My hope was that not being a classically trained teacher would be an advantage in a community college setting, but I wasn’t so sure. Yes, the format is completely different that a traditional high school or college, but it was still an educational institution and I was coming from the corporate world.
I quickly discovered that there was in fact, plenty of bureaucracy and ineffective policies within the school system. Fortunately for me, I had a wonderful co-teacher named John who would shield me from most of it and help me to navigate through the rest. As it turns out, John was enjoyed and was great at the administrative part of the job and I was great at developing the curriculum, so we made an outstanding team!
John would handle all of the grading, attendance, and paperwork and I would develop and deliver the most up-to-date lectures I could imagine. From cutting-edge technical topics to philosophical and ethical business / life discussions, I had the freedom to truly pour into the lives of each student. Because the program was setup like an apprenticeship, I was able to spend 25 hours a week with each student for an entire calendar year which resulted in the development of advanced skill sets and deep relationships.
As the years progressed, my philosophy on teaching evolved. In the beginning, I was told that it was my responsibility to teach each student a predefined set of skills. What I quickly found was that each student was completely unique and that a one-size-fits-all model was completely inefficient. During my first four years, I encountered students from every walk of life: From high school dropouts with a GED to retired Public Defenders, from college graduates with Marketing Degrees to stay at home moms, Brigadier Generals, and homeless veterans. Seeing such diversity in the student population, there was no way I was going to be able to treat every student the same.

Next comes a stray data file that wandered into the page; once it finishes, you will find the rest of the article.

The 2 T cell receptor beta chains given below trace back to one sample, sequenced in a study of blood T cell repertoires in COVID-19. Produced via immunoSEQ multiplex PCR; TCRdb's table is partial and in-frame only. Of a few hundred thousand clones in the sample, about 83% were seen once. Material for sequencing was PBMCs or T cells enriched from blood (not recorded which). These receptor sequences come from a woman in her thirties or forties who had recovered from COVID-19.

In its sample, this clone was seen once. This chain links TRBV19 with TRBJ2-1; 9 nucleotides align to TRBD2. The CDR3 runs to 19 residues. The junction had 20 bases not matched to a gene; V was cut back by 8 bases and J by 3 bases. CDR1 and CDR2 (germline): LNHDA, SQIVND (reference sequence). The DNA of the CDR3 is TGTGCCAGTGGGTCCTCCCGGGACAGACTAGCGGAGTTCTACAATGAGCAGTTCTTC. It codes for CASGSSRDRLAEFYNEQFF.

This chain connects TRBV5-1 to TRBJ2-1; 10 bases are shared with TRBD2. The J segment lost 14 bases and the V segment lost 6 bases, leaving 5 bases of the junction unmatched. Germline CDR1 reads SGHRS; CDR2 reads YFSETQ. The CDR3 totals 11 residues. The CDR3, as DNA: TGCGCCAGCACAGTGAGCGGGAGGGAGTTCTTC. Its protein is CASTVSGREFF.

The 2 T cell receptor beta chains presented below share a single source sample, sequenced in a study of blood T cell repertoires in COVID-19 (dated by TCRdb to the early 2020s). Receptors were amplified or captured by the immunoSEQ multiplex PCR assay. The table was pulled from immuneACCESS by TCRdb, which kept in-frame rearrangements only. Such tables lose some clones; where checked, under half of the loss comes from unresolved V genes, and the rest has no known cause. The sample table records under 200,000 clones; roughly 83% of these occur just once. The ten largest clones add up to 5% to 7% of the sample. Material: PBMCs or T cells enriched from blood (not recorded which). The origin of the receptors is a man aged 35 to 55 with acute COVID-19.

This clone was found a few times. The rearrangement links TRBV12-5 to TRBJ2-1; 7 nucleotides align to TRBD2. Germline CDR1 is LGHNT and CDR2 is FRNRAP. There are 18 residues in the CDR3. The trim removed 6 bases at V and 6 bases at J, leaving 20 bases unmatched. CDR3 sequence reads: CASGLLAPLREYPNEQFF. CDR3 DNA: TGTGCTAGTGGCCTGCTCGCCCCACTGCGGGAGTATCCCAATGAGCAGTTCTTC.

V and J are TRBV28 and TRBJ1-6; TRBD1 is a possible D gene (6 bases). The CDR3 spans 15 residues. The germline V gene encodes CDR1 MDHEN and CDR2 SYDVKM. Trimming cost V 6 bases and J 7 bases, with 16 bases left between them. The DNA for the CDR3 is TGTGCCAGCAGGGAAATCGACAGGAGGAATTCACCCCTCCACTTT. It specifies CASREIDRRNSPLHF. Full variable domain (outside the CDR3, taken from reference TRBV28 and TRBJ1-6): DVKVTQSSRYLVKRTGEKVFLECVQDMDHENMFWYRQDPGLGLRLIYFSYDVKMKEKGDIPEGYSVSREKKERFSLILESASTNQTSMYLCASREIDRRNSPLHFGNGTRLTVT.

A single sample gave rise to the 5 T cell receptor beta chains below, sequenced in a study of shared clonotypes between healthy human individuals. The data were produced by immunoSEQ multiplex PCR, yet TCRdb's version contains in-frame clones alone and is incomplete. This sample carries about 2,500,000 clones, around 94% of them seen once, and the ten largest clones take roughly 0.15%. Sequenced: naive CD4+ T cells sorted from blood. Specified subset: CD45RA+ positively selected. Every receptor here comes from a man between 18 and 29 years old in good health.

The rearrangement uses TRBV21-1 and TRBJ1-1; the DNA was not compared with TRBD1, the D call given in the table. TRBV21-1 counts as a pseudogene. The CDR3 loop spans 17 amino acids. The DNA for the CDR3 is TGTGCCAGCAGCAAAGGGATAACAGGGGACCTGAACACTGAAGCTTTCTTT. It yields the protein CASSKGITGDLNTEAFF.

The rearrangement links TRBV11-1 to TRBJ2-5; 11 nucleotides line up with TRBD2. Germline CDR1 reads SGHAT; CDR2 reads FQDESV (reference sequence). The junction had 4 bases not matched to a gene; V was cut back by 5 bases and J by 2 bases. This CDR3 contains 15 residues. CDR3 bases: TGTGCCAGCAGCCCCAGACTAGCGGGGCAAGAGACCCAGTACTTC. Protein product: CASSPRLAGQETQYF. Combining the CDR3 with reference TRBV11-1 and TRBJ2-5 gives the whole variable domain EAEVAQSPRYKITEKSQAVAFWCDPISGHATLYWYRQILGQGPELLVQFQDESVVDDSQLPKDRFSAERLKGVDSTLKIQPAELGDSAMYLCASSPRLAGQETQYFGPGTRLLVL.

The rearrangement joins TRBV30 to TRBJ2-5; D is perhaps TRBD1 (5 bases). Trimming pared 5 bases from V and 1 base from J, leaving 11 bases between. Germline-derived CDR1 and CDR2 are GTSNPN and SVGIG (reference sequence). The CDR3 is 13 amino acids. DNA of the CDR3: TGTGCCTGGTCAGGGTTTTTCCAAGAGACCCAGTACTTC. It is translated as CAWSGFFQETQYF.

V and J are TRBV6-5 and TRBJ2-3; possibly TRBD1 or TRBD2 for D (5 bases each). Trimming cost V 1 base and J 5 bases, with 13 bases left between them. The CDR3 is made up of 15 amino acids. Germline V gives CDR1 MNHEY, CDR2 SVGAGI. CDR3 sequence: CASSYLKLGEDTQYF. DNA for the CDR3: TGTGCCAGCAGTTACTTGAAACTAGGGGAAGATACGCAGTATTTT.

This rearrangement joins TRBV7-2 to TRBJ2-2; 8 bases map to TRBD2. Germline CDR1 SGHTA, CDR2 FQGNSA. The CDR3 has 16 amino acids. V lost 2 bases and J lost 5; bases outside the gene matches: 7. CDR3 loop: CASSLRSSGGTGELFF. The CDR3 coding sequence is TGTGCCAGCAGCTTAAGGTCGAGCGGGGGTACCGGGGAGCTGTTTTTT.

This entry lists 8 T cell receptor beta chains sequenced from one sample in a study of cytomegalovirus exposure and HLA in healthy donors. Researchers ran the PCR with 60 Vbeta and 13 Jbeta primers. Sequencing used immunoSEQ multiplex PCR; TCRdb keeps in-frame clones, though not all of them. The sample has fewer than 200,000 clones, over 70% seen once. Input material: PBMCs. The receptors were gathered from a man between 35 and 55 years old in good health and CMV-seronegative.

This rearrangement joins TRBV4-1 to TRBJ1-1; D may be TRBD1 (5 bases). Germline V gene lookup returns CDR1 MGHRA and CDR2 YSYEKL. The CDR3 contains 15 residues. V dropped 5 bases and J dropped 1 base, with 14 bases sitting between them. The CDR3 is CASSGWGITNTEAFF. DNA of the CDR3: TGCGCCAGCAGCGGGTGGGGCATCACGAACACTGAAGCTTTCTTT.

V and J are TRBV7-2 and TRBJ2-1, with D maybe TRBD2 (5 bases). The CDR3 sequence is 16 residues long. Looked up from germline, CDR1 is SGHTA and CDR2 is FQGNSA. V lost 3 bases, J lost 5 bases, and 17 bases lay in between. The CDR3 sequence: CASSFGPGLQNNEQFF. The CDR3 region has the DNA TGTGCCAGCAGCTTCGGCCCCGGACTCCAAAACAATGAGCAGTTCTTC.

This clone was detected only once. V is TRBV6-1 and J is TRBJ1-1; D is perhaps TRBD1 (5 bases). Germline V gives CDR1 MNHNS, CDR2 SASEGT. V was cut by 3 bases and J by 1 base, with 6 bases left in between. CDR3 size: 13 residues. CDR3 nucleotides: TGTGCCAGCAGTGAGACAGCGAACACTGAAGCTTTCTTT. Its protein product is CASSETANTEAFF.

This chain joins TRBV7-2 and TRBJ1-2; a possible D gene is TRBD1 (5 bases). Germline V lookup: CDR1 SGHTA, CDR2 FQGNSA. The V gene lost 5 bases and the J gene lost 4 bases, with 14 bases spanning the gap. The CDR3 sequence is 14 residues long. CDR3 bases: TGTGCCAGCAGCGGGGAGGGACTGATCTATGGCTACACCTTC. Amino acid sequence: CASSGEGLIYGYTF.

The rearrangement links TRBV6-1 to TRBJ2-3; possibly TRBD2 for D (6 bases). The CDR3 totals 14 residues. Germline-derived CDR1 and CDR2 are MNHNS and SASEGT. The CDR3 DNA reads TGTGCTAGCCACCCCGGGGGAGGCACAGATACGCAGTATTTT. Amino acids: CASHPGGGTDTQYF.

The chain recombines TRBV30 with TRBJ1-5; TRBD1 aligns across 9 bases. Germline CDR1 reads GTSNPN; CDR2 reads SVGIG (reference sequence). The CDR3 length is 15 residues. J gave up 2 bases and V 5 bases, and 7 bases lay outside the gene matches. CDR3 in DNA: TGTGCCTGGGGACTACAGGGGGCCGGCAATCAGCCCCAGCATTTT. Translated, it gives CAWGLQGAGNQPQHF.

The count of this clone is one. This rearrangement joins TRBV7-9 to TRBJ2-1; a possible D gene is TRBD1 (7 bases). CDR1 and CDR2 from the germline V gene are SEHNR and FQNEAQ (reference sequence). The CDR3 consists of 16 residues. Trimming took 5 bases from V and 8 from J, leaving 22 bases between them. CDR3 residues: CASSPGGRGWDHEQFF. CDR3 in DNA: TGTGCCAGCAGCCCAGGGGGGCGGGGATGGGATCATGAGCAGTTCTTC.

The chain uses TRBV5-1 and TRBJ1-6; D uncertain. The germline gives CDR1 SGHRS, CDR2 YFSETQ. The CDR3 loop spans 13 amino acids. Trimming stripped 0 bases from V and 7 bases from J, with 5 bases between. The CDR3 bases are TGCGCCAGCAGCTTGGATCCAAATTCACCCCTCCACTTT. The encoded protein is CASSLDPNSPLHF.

So I didn’t.
Rather than have just one training plan for all of the students, the first thing I did was create multiple training plans with different timelines. The first training plan was a minimal framework of simply what the state curriculum required. The second training plan (which I called the Honors Program) was at an accelerated pace and included more advanced topics. The third and final training plan was called the Apprenticeship in which the pace was greatly accelerated and the goal of the student was to learn absolutely everything I knew about web design, business, and life in general.
Though I’m sure there were some sort of policies against this type of model, I really didn’t care. My goal was not to just meet the standards of the state. My goal was to push each individual student to their absolute highest potential. Because each student came into the program with a different background and a different set of skills, it didn’t make any sense to measure each of them against the same minimum standard.